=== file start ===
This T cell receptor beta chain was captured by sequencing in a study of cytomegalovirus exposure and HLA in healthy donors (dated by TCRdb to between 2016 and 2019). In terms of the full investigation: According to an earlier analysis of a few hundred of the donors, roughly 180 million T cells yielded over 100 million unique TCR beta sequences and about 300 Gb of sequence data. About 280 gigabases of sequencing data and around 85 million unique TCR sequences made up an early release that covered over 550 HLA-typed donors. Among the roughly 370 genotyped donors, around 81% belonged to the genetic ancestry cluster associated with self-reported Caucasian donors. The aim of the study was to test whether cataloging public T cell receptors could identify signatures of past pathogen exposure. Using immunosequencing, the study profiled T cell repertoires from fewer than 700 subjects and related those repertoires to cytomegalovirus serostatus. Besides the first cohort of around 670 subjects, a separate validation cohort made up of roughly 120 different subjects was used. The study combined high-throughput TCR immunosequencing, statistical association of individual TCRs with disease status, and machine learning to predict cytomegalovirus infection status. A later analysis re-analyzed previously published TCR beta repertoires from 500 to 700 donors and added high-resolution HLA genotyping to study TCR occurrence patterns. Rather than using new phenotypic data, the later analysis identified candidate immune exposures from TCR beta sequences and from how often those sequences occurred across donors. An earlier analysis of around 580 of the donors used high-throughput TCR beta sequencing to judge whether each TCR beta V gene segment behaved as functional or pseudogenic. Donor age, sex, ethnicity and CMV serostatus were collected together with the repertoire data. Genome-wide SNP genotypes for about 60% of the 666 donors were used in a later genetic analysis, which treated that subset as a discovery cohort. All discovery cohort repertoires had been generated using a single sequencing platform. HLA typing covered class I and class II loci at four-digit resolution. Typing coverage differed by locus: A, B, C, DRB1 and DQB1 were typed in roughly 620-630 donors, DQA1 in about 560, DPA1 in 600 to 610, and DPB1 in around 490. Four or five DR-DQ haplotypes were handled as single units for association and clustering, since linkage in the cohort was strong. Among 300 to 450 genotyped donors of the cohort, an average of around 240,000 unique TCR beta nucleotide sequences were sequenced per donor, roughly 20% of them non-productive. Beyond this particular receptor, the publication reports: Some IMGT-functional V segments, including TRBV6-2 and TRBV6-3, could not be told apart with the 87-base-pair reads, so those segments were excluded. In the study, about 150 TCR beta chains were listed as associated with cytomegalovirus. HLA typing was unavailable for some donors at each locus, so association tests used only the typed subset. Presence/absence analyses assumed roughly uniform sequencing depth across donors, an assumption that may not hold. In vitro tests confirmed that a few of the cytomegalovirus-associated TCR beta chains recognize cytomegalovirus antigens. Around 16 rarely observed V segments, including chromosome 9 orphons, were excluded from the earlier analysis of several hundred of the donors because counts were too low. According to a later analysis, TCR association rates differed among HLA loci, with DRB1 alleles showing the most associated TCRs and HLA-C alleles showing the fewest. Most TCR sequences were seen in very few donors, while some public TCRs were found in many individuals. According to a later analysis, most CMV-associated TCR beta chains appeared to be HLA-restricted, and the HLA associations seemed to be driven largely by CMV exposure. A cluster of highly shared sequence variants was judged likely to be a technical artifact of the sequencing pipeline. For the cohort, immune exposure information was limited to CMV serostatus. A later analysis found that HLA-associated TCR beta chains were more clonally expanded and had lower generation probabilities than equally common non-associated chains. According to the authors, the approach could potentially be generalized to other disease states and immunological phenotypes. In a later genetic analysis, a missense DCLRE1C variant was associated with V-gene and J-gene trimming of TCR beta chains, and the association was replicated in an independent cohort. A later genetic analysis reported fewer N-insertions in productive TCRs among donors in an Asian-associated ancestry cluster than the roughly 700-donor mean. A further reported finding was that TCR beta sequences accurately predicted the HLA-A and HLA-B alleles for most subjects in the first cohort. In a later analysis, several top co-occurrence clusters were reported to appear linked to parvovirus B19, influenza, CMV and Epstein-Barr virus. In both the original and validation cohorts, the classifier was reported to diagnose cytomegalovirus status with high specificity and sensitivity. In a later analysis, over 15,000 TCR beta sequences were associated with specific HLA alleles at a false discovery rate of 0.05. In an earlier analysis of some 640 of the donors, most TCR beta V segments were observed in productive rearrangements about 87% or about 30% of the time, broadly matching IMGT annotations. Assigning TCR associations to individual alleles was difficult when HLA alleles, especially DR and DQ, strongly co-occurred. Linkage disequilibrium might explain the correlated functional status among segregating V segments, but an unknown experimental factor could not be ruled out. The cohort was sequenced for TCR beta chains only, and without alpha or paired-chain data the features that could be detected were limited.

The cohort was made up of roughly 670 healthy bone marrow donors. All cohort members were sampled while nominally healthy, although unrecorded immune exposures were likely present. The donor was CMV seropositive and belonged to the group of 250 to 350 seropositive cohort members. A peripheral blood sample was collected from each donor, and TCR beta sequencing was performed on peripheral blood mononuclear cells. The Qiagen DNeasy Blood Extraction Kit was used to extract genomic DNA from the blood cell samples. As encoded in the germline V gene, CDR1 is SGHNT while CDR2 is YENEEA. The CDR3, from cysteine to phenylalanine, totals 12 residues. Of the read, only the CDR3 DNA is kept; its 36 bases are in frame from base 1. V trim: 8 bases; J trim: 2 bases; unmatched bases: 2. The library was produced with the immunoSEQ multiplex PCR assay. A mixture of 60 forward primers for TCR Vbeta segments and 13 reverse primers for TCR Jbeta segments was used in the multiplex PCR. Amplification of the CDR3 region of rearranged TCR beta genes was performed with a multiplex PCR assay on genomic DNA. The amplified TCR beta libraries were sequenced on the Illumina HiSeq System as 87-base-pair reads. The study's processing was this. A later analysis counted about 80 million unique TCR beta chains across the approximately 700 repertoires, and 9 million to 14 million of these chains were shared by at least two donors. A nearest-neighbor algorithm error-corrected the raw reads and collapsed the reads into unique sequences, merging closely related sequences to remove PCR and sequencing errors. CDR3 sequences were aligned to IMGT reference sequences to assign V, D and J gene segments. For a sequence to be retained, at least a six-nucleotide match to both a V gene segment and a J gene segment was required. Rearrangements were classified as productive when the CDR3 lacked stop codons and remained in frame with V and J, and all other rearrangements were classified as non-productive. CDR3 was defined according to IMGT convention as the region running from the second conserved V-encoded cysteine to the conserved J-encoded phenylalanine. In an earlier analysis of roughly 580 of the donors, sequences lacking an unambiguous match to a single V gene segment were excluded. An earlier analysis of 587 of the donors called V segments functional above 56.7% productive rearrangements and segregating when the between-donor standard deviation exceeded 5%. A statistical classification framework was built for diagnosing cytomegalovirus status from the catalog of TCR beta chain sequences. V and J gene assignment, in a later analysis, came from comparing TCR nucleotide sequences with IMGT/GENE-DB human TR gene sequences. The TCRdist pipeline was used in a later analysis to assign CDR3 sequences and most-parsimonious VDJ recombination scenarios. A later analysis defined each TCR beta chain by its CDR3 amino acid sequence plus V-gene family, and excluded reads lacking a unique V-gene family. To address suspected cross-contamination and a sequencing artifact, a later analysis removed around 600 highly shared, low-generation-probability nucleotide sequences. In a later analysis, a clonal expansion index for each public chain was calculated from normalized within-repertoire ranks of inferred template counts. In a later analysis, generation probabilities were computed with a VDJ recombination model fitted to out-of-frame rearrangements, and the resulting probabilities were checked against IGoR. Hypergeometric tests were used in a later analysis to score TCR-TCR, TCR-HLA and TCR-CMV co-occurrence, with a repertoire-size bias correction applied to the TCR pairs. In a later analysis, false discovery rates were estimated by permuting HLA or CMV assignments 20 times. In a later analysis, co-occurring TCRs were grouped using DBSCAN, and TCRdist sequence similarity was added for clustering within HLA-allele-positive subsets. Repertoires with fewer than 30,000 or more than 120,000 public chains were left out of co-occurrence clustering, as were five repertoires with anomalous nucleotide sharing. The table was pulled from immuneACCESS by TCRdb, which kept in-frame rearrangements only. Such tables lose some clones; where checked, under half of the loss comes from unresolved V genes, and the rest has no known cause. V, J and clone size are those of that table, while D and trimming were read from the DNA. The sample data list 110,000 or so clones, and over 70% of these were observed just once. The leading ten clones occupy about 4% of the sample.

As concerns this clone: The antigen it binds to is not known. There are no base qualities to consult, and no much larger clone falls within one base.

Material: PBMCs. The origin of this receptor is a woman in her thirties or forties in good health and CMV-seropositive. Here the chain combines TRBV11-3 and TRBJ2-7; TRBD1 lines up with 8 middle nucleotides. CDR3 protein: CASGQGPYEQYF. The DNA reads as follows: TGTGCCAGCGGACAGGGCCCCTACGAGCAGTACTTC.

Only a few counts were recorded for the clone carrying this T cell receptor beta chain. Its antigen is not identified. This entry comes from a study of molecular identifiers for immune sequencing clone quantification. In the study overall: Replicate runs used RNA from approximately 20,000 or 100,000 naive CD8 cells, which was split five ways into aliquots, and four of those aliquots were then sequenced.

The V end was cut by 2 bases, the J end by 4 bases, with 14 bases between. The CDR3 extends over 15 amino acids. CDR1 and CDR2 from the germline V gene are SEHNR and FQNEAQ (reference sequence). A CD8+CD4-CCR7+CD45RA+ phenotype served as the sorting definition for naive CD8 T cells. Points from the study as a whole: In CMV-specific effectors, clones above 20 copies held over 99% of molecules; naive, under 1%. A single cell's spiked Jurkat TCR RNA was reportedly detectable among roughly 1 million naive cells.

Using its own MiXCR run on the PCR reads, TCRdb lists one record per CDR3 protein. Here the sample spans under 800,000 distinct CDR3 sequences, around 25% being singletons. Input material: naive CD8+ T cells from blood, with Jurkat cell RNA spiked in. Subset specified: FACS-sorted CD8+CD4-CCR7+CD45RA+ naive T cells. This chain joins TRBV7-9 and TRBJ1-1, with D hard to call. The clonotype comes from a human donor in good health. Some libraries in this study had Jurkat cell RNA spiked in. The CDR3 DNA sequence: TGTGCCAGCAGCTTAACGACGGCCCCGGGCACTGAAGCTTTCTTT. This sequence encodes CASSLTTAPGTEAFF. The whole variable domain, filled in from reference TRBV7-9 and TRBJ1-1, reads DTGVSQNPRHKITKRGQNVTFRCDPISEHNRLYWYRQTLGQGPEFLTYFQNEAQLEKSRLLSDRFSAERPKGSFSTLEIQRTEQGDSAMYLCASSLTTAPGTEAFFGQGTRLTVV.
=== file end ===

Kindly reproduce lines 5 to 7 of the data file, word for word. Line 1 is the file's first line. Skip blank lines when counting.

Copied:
Only a few counts were recorded for the clone carrying this T cell receptor beta chain. Its antigen is not identified. This entry comes from a study of molecular identifiers for immune sequencing clone quantification. In the study overall: Replicate runs used RNA from approximately 20,000 or 100,000 naive CD8 cells, which was split five ways into aliquots, and four of those aliquots were then sequenced.

The V end was cut by 2 bases, the J end by 4 bases, with 14 bases between. The CDR3 extends over 15 amino acids. CDR1 and CDR2 from the germline V gene are SEHNR and FQNEAQ (reference sequence). A CD8+CD4-CCR7+CD45RA+ phenotype served as the sorting definition for naive CD8 T cells. Points from the study as a whole: In CMV-specific effectors, clones above 20 copies held over 99% of molecules; naive, under 1%. A single cell's spiked Jurkat TCR RNA was reportedly detectable among roughly 1 million naive cells.

Using its own MiXCR run on the PCR reads, TCRdb lists one record per CDR3 protein. Here the sample spans under 800,000 distinct CDR3 sequences, around 25% being singletons. Input material: naive CD8+ T cells from blood, with Jurkat cell RNA spiked in. Subset specified: FACS-sorted CD8+CD4-CCR7+CD45RA+ naive T cells. This chain joins TRBV7-9 and TRBJ1-1, with D hard to call. The clonotype comes from a human donor in good health. Some libraries in this study had Jurkat cell RNA spiked in. The CDR3 DNA sequence: TGTGCCAGCAGCTTAACGACGGCCCCGGGCACTGAAGCTTTCTTT. This sequence encodes CASSLTTAPGTEAFF. The whole variable domain, filled in from reference TRBV7-9 and TRBJ1-1, reads DTGVSQNPRHKITKRGQNVTFRCDPISEHNRLYWYRQTLGQGPEFLTYFQNEAQLEKSRLLSDRFSAERPKGSFSTLEIQRTEQGDSAMYLCASSLTTAPGTEAFFGQGTRLTVV.